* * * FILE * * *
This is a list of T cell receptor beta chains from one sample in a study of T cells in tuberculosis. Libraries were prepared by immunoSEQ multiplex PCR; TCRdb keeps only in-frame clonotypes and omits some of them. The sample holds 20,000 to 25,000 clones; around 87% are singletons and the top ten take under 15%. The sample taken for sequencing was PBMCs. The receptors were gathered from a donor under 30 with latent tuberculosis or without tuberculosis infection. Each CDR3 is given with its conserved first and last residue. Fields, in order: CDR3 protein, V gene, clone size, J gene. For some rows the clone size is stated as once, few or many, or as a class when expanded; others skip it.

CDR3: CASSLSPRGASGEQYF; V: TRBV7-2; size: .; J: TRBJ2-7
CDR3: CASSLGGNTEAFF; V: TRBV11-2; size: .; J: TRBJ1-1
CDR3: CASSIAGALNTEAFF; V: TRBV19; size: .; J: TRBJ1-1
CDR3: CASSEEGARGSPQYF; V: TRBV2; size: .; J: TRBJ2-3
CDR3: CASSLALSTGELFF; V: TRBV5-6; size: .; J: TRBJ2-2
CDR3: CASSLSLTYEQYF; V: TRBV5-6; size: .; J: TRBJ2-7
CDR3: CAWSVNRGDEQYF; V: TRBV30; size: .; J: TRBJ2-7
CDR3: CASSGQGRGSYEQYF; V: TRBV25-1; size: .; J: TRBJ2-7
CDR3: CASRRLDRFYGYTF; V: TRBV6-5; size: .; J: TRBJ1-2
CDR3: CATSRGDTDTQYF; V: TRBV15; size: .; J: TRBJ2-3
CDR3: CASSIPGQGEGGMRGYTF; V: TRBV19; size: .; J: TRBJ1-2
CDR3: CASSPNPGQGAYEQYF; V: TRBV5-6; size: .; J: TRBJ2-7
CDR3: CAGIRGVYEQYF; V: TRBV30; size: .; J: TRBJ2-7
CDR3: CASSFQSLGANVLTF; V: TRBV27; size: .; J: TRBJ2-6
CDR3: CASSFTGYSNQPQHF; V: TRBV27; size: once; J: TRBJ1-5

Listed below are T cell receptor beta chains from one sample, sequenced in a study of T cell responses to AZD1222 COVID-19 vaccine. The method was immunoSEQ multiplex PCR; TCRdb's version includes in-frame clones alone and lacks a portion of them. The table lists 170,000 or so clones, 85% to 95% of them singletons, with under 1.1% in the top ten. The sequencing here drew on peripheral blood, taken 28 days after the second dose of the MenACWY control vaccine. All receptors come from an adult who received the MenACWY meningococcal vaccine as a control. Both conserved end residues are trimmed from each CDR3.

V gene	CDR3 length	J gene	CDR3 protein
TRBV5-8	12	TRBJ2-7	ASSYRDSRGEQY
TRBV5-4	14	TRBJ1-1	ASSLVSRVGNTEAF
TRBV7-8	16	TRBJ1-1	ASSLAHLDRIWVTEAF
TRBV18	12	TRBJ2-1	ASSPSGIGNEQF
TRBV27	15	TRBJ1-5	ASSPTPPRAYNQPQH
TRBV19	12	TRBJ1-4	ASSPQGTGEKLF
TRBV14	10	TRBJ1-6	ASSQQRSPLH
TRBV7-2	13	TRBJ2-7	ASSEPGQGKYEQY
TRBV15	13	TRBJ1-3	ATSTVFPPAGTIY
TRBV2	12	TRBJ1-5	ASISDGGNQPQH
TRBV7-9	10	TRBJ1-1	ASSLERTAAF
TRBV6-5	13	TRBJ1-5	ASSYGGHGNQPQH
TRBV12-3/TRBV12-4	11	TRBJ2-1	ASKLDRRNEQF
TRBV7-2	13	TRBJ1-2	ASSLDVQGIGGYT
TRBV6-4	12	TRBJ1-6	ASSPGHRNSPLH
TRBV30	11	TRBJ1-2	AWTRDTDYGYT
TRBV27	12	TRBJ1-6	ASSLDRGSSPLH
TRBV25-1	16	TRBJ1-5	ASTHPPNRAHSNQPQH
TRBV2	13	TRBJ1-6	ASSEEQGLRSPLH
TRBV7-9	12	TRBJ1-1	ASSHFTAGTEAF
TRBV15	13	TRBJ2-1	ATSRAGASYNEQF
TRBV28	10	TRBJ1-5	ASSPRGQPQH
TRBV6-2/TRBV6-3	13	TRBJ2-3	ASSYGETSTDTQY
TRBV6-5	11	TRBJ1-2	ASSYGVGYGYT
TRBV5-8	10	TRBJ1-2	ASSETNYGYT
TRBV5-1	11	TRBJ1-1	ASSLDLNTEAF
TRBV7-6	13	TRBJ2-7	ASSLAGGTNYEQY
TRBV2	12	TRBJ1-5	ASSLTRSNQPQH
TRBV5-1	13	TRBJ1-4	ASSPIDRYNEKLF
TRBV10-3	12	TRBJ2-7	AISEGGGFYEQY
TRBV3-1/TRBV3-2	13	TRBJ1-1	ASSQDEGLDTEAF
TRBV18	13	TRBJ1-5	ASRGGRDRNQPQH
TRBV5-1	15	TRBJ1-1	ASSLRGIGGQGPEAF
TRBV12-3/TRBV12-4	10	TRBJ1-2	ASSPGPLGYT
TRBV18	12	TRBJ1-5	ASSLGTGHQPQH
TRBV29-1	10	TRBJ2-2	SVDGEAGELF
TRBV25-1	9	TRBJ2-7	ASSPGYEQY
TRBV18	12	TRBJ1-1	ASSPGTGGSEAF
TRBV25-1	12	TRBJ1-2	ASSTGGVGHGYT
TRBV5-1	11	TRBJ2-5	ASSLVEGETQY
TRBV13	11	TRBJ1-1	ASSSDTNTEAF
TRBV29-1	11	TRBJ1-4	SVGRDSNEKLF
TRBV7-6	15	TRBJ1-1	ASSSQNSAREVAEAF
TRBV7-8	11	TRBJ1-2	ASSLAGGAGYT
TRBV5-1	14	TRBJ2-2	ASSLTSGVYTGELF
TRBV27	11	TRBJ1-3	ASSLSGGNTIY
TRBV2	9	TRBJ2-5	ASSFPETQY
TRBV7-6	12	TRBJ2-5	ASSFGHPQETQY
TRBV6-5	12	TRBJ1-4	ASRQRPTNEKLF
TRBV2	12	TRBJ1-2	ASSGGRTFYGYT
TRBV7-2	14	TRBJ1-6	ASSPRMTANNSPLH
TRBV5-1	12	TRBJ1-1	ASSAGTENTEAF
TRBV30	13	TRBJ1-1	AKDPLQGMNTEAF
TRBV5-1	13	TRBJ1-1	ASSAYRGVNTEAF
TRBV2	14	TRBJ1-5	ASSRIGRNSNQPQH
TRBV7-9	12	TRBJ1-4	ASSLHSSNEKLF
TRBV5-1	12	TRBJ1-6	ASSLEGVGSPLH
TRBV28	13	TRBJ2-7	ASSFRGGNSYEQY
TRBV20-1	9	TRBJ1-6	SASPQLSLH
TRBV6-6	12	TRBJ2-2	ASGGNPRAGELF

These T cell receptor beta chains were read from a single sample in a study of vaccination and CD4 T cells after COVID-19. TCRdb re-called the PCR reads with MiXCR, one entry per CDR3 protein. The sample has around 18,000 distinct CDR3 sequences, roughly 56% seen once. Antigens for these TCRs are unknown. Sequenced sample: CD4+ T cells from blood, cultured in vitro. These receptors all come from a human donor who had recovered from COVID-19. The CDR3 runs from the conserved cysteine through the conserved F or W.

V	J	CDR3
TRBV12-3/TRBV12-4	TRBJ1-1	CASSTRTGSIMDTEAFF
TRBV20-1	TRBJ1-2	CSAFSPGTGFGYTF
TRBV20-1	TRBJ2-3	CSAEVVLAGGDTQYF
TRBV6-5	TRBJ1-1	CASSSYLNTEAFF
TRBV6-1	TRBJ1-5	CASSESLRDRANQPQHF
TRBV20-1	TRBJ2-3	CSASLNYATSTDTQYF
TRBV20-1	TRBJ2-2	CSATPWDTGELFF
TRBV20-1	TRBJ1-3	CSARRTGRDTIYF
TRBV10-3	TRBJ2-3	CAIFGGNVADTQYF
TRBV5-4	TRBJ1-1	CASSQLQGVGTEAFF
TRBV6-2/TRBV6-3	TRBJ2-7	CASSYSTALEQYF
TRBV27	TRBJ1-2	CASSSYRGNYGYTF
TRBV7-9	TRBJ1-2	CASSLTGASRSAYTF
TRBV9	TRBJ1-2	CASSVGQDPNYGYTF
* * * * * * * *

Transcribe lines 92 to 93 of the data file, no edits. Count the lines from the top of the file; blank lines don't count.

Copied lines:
TRBV27	TRBJ1-2	CASSSYRGNYGYTF
TRBV7-9	TRBJ1-2	CASSLTGASRSAYTF